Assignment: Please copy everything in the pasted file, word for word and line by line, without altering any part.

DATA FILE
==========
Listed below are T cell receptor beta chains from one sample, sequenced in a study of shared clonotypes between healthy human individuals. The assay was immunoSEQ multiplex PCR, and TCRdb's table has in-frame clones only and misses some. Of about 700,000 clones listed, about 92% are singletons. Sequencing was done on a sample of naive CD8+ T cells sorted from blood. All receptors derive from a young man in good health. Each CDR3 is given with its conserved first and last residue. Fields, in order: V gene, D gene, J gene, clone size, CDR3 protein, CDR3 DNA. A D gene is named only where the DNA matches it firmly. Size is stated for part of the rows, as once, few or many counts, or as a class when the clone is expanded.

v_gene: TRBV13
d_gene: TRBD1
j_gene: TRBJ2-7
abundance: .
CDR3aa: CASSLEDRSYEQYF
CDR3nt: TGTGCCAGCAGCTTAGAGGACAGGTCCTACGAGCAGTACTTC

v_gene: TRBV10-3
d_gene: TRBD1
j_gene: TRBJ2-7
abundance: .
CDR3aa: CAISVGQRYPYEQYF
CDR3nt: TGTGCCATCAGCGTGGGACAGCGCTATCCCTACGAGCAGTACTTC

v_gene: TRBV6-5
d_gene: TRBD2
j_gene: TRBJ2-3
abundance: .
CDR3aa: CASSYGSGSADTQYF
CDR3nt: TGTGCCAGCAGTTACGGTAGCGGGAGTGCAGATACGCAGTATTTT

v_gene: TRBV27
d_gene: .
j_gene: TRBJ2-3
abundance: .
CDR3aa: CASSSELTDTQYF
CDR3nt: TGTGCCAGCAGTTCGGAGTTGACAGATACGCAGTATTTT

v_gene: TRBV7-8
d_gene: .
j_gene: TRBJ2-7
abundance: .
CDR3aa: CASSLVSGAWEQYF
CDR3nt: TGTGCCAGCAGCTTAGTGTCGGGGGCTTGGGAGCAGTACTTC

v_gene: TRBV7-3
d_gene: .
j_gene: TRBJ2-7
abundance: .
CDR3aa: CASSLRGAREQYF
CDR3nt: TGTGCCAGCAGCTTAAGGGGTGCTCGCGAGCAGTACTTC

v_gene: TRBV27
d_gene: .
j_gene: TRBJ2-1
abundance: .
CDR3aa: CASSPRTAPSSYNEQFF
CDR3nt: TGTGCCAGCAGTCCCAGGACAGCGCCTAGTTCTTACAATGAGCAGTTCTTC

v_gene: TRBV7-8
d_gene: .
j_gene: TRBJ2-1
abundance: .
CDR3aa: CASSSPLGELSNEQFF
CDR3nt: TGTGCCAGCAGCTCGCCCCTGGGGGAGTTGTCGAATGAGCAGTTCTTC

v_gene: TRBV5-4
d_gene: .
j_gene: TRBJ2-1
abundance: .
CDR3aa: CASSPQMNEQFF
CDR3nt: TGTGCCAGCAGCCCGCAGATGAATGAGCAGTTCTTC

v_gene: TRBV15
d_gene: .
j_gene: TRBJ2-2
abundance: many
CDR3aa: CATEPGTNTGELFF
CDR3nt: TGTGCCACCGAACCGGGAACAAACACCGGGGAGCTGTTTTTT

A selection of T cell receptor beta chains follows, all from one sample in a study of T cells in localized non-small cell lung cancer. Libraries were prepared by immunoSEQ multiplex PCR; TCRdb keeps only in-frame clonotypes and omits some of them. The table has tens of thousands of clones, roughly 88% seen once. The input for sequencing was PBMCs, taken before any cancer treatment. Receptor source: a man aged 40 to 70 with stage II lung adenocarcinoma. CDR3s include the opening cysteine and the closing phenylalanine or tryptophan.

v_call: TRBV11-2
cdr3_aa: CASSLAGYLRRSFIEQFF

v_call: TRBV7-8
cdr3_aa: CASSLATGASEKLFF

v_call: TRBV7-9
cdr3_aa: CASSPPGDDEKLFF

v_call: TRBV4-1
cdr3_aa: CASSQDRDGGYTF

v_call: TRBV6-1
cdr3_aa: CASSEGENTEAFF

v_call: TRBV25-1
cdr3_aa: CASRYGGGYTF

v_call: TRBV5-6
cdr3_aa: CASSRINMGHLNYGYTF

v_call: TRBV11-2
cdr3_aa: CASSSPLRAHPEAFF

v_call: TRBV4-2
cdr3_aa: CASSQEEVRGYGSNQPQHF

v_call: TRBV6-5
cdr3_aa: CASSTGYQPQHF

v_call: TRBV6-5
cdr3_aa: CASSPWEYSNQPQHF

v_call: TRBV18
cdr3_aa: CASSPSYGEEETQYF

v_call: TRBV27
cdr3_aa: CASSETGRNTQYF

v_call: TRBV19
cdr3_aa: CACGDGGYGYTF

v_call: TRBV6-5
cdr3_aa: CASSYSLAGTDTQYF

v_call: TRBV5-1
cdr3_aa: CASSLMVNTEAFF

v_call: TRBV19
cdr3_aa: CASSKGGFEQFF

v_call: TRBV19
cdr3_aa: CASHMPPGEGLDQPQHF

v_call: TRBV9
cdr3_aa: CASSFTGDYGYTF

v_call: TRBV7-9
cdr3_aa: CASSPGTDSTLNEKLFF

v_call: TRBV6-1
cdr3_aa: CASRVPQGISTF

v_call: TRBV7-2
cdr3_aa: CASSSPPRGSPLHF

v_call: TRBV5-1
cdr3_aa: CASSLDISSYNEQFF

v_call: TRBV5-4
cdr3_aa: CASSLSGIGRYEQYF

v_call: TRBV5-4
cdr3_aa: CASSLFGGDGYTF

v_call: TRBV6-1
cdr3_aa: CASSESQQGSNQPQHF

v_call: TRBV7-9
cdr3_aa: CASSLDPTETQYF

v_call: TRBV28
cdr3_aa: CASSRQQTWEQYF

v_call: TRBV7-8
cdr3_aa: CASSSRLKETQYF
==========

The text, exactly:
Listed below are T cell receptor beta chains from one sample, sequenced in a study of shared clonotypes between healthy human individuals. The assay was immunoSEQ multiplex PCR, and TCRdb's table has in-frame clones only and misses some. Of about 700,000 clones listed, about 92% are singletons. Sequencing was done on a sample of naive CD8+ T cells sorted from blood. All receptors derive from a young man in good health. Each CDR3 is given with its conserved first and last residue. Fields, in order: V gene, D gene, J gene, clone size, CDR3 protein, CDR3 DNA. A D gene is named only where the DNA matches it firmly. Size is stated for part of the rows, as once, few or many counts, or as a class when the clone is expanded.

v_gene: TRBV13
d_gene: TRBD1
j_gene: TRBJ2-7
abundance: .
CDR3aa: CASSLEDRSYEQYF
CDR3nt: TGTGCCAGCAGCTTAGAGGACAGGTCCTACGAGCAGTACTTC

v_gene: TRBV10-3
d_gene: TRBD1
j_gene: TRBJ2-7
abundance: .
CDR3aa: CAISVGQRYPYEQYF
CDR3nt: TGTGCCATCAGCGTGGGACAGCGCTATCCCTACGAGCAGTACTTC

v_gene: TRBV6-5
d_gene: TRBD2
j_gene: TRBJ2-3
abundance: .
CDR3aa: CASSYGSGSADTQYF
CDR3nt: TGTGCCAGCAGTTACGGTAGCGGGAGTGCAGATACGCAGTATTTT

v_gene: TRBV27
d_gene: .
j_gene: TRBJ2-3
abundance: .
CDR3aa: CASSSELTDTQYF
CDR3nt: TGTGCCAGCAGTTCGGAGTTGACAGATACGCAGTATTTT

v_gene: TRBV7-8
d_gene: .
j_gene: TRBJ2-7
abundance: .
CDR3aa: CASSLVSGAWEQYF
CDR3nt: TGTGCCAGCAGCTTAGTGTCGGGGGCTTGGGAGCAGTACTTC

v_gene: TRBV7-3
d_gene: .
j_gene: TRBJ2-7
abundance: .
CDR3aa: CASSLRGAREQYF
CDR3nt: TGTGCCAGCAGCTTAAGGGGTGCTCGCGAGCAGTACTTC

v_gene: TRBV27
d_gene: .
j_gene: TRBJ2-1
abundance: .
CDR3aa: CASSPRTAPSSYNEQFF
CDR3nt: TGTGCCAGCAGTCCCAGGACAGCGCCTAGTTCTTACAATGAGCAGTTCTTC

v_gene: TRBV7-8
d_gene: .
j_gene: TRBJ2-1
abundance: .
CDR3aa: CASSSPLGELSNEQFF
CDR3nt: TGTGCCAGCAGCTCGCCCCTGGGGGAGTTGTCGAATGAGCAGTTCTTC

v_gene: TRBV5-4
d_gene: .
j_gene: TRBJ2-1
abundance: .
CDR3aa: CASSPQMNEQFF
CDR3nt: TGTGCCAGCAGCCCGCAGATGAATGAGCAGTTCTTC

v_gene: TRBV15
d_gene: .
j_gene: TRBJ2-2
abundance: many
CDR3aa: CATEPGTNTGELFF
CDR3nt: TGTGCCACCGAACCGGGAACAAACACCGGGGAGCTGTTTTTT

A selection of T cell receptor beta chains follows, all from one sample in a study of T cells in localized non-small cell lung cancer. Libraries were prepared by immunoSEQ multiplex PCR; TCRdb keeps only in-frame clonotypes and omits some of them. The table has tens of thousands of clones, roughly 88% seen once. The input for sequencing was PBMCs, taken before any cancer treatment. Receptor source: a man aged 40 to 70 with stage II lung adenocarcinoma. CDR3s include the opening cysteine and the closing phenylalanine or tryptophan.

v_call: TRBV11-2
cdr3_aa: CASSLAGYLRRSFIEQFF

v_call: TRBV7-8
cdr3_aa: CASSLATGASEKLFF

v_call: TRBV7-9
cdr3_aa: CASSPPGDDEKLFF

v_call: TRBV4-1
cdr3_aa: CASSQDRDGGYTF

v_call: TRBV6-1
cdr3_aa: CASSEGENTEAFF

v_call: TRBV25-1
cdr3_aa: CASRYGGGYTF

v_call: TRBV5-6
cdr3_aa: CASSRINMGHLNYGYTF

v_call: TRBV11-2
cdr3_aa: CASSSPLRAHPEAFF

v_call: TRBV4-2
cdr3_aa: CASSQEEVRGYGSNQPQHF

v_call: TRBV6-5
cdr3_aa: CASSTGYQPQHF

v_call: TRBV6-5
cdr3_aa: CASSPWEYSNQPQHF

v_call: TRBV18
cdr3_aa: CASSPSYGEEETQYF

v_call: TRBV27
cdr3_aa: CASSETGRNTQYF

v_call: TRBV19
cdr3_aa: CACGDGGYGYTF

v_call: TRBV6-5
cdr3_aa: CASSYSLAGTDTQYF

v_call: TRBV5-1
cdr3_aa: CASSLMVNTEAFF

v_call: TRBV19
cdr3_aa: CASSKGGFEQFF

v_call: TRBV19
cdr3_aa: CASHMPPGEGLDQPQHF

v_call: TRBV9
cdr3_aa: CASSFTGDYGYTF

v_call: TRBV7-9
cdr3_aa: CASSPGTDSTLNEKLFF

v_call: TRBV6-1
cdr3_aa: CASRVPQGISTF

v_call: TRBV7-2
cdr3_aa: CASSSPPRGSPLHF

v_call: TRBV5-1
cdr3_aa: CASSLDISSYNEQFF

v_call: TRBV5-4
cdr3_aa: CASSLSGIGRYEQYF

v_call: TRBV5-4
cdr3_aa: CASSLFGGDGYTF

v_call: TRBV6-1
cdr3_aa: CASSESQQGSNQPQHF

v_call: TRBV7-9
cdr3_aa: CASSLDPTETQYF

v_call: TRBV28
cdr3_aa: CASSRQQTWEQYF

v_call: TRBV7-8
cdr3_aa: CASSSRLKETQYF